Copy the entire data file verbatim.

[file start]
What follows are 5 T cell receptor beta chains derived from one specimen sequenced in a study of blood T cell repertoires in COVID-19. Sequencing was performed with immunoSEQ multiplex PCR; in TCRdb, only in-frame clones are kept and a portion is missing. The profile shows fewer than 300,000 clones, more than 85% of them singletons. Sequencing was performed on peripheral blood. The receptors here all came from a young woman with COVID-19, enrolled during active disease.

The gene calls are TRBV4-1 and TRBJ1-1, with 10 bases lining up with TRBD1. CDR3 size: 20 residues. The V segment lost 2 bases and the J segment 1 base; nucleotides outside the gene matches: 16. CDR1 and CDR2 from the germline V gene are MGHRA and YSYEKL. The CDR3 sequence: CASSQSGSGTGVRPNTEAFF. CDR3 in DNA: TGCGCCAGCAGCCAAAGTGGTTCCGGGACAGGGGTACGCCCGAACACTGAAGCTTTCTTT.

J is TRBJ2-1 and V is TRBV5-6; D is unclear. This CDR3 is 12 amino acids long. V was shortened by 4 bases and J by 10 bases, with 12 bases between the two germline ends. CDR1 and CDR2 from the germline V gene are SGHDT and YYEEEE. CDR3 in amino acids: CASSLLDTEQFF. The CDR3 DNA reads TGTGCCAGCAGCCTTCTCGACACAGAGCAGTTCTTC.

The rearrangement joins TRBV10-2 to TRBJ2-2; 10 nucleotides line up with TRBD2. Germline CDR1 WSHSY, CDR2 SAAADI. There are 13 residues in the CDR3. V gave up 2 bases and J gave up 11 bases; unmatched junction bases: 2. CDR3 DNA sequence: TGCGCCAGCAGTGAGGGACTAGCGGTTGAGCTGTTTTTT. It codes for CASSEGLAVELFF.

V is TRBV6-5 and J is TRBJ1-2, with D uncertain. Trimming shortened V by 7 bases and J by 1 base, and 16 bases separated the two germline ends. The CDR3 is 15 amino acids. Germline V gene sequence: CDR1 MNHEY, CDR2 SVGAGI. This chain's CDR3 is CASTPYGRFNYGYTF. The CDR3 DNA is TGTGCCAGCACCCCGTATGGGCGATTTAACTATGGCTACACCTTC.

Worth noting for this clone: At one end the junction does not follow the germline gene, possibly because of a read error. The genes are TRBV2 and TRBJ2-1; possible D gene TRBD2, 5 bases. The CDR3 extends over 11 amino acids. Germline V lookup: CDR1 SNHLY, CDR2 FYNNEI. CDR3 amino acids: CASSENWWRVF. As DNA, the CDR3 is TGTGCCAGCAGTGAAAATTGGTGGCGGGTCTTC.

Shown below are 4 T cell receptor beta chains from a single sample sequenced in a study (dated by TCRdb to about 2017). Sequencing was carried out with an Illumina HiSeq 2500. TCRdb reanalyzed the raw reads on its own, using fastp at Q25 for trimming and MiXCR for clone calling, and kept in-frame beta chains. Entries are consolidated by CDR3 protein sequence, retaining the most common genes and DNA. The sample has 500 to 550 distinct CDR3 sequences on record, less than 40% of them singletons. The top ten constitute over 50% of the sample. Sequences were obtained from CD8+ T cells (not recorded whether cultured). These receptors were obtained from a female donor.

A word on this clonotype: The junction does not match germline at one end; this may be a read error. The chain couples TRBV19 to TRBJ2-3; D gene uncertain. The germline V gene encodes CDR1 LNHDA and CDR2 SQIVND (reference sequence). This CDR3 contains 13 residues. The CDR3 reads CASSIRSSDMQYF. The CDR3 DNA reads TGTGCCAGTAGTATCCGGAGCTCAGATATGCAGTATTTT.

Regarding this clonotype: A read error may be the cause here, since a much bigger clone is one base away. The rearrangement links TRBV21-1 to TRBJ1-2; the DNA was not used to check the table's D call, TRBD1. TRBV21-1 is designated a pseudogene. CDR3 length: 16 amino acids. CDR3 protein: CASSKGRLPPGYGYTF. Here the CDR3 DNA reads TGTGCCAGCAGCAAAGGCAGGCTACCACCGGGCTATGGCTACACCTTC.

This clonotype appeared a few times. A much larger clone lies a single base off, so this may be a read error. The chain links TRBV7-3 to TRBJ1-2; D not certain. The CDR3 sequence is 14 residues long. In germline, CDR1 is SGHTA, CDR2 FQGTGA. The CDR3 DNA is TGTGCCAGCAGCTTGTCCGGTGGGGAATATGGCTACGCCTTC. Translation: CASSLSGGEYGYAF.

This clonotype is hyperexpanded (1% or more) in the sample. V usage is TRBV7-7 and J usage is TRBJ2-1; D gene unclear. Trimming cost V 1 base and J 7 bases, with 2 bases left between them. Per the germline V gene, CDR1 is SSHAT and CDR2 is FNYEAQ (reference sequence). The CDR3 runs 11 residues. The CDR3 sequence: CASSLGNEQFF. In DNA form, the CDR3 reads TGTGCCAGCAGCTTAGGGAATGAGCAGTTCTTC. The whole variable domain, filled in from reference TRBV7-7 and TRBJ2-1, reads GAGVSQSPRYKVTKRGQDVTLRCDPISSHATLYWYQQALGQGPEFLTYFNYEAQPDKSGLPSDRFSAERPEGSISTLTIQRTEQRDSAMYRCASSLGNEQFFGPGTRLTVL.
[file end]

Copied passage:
What follows are 5 T cell receptor beta chains derived from one specimen sequenced in a study of blood T cell repertoires in COVID-19. Sequencing was performed with immunoSEQ multiplex PCR; in TCRdb, only in-frame clones are kept and a portion is missing. The profile shows fewer than 300,000 clones, more than 85% of them singletons. Sequencing was performed on peripheral blood. The receptors here all came from a young woman with COVID-19, enrolled during active disease.

The gene calls are TRBV4-1 and TRBJ1-1, with 10 bases lining up with TRBD1. CDR3 size: 20 residues. The V segment lost 2 bases and the J segment 1 base; nucleotides outside the gene matches: 16. CDR1 and CDR2 from the germline V gene are MGHRA and YSYEKL. The CDR3 sequence: CASSQSGSGTGVRPNTEAFF. CDR3 in DNA: TGCGCCAGCAGCCAAAGTGGTTCCGGGACAGGGGTACGCCCGAACACTGAAGCTTTCTTT.

J is TRBJ2-1 and V is TRBV5-6; D is unclear. This CDR3 is 12 amino acids long. V was shortened by 4 bases and J by 10 bases, with 12 bases between the two germline ends. CDR1 and CDR2 from the germline V gene are SGHDT and YYEEEE. CDR3 in amino acids: CASSLLDTEQFF. The CDR3 DNA reads TGTGCCAGCAGCCTTCTCGACACAGAGCAGTTCTTC.

The rearrangement joins TRBV10-2 to TRBJ2-2; 10 nucleotides line up with TRBD2. Germline CDR1 WSHSY, CDR2 SAAADI. There are 13 residues in the CDR3. V gave up 2 bases and J gave up 11 bases; unmatched junction bases: 2. CDR3 DNA sequence: TGCGCCAGCAGTGAGGGACTAGCGGTTGAGCTGTTTTTT. It codes for CASSEGLAVELFF.

V is TRBV6-5 and J is TRBJ1-2, with D uncertain. Trimming shortened V by 7 bases and J by 1 base, and 16 bases separated the two germline ends. The CDR3 is 15 amino acids. Germline V gene sequence: CDR1 MNHEY, CDR2 SVGAGI. This chain's CDR3 is CASTPYGRFNYGYTF. The CDR3 DNA is TGTGCCAGCACCCCGTATGGGCGATTTAACTATGGCTACACCTTC.

Worth noting for this clone: At one end the junction does not follow the germline gene, possibly because of a read error. The genes are TRBV2 and TRBJ2-1; possible D gene TRBD2, 5 bases. The CDR3 extends over 11 amino acids. Germline V lookup: CDR1 SNHLY, CDR2 FYNNEI. CDR3 amino acids: CASSENWWRVF. As DNA, the CDR3 is TGTGCCAGCAGTGAAAATTGGTGGCGGGTCTTC.

Shown below are 4 T cell receptor beta chains from a single sample sequenced in a study (dated by TCRdb to about 2017). Sequencing was carried out with an Illumina HiSeq 2500. TCRdb reanalyzed the raw reads on its own, using fastp at Q25 for trimming and MiXCR for clone calling, and kept in-frame beta chains. Entries are consolidated by CDR3 protein sequence, retaining the most common genes and DNA. The sample has 500 to 550 distinct CDR3 sequences on record, less than 40% of them singletons. The top ten constitute over 50% of the sample. Sequences were obtained from CD8+ T cells (not recorded whether cultured). These receptors were obtained from a female donor.

A word on this clonotype: The junction does not match germline at one end; this may be a read error. The chain couples TRBV19 to TRBJ2-3; D gene uncertain. The germline V gene encodes CDR1 LNHDA and CDR2 SQIVND (reference sequence). This CDR3 contains 13 residues. The CDR3 reads CASSIRSSDMQYF. The CDR3 DNA reads TGTGCCAGTAGTATCCGGAGCTCAGATATGCAGTATTTT.

Regarding this clonotype: A read error may be the cause here, since a much bigger clone is one base away. The rearrangement links TRBV21-1 to TRBJ1-2; the DNA was not used to check the table's D call, TRBD1. TRBV21-1 is designated a pseudogene. CDR3 length: 16 amino acids. CDR3 protein: CASSKGRLPPGYGYTF. Here the CDR3 DNA reads TGTGCCAGCAGCAAAGGCAGGCTACCACCGGGCTATGGCTACACCTTC.

This clonotype appeared a few times. A much larger clone lies a single base off, so this may be a read error. The chain links TRBV7-3 to TRBJ1-2; D not certain. The CDR3 sequence is 14 residues long. In germline, CDR1 is SGHTA, CDR2 FQGTGA. The CDR3 DNA is TGTGCCAGCAGCTTGTCCGGTGGGGAATATGGCTACGCCTTC. Translation: CASSLSGGEYGYAF.

This clonotype is hyperexpanded (1% or more) in the sample. V usage is TRBV7-7 and J usage is TRBJ2-1; D gene unclear. Trimming cost V 1 base and J 7 bases, with 2 bases left between them. Per the germline V gene, CDR1 is SSHAT and CDR2 is FNYEAQ (reference sequence). The CDR3 runs 11 residues. The CDR3 sequence: CASSLGNEQFF. In DNA form, the CDR3 reads TGTGCCAGCAGCTTAGGGAATGAGCAGTTCTTC. The whole variable domain, filled in from reference TRBV7-7 and TRBJ2-1, reads GAGVSQSPRYKVTKRGQDVTLRCDPISSHATLYWYQQALGQGPEFLTYFNYEAQPDKSGLPSDRFSAERPEGSISTLTIQRTEQRDSAMYRCASSLGNEQFFGPGTRLTVL.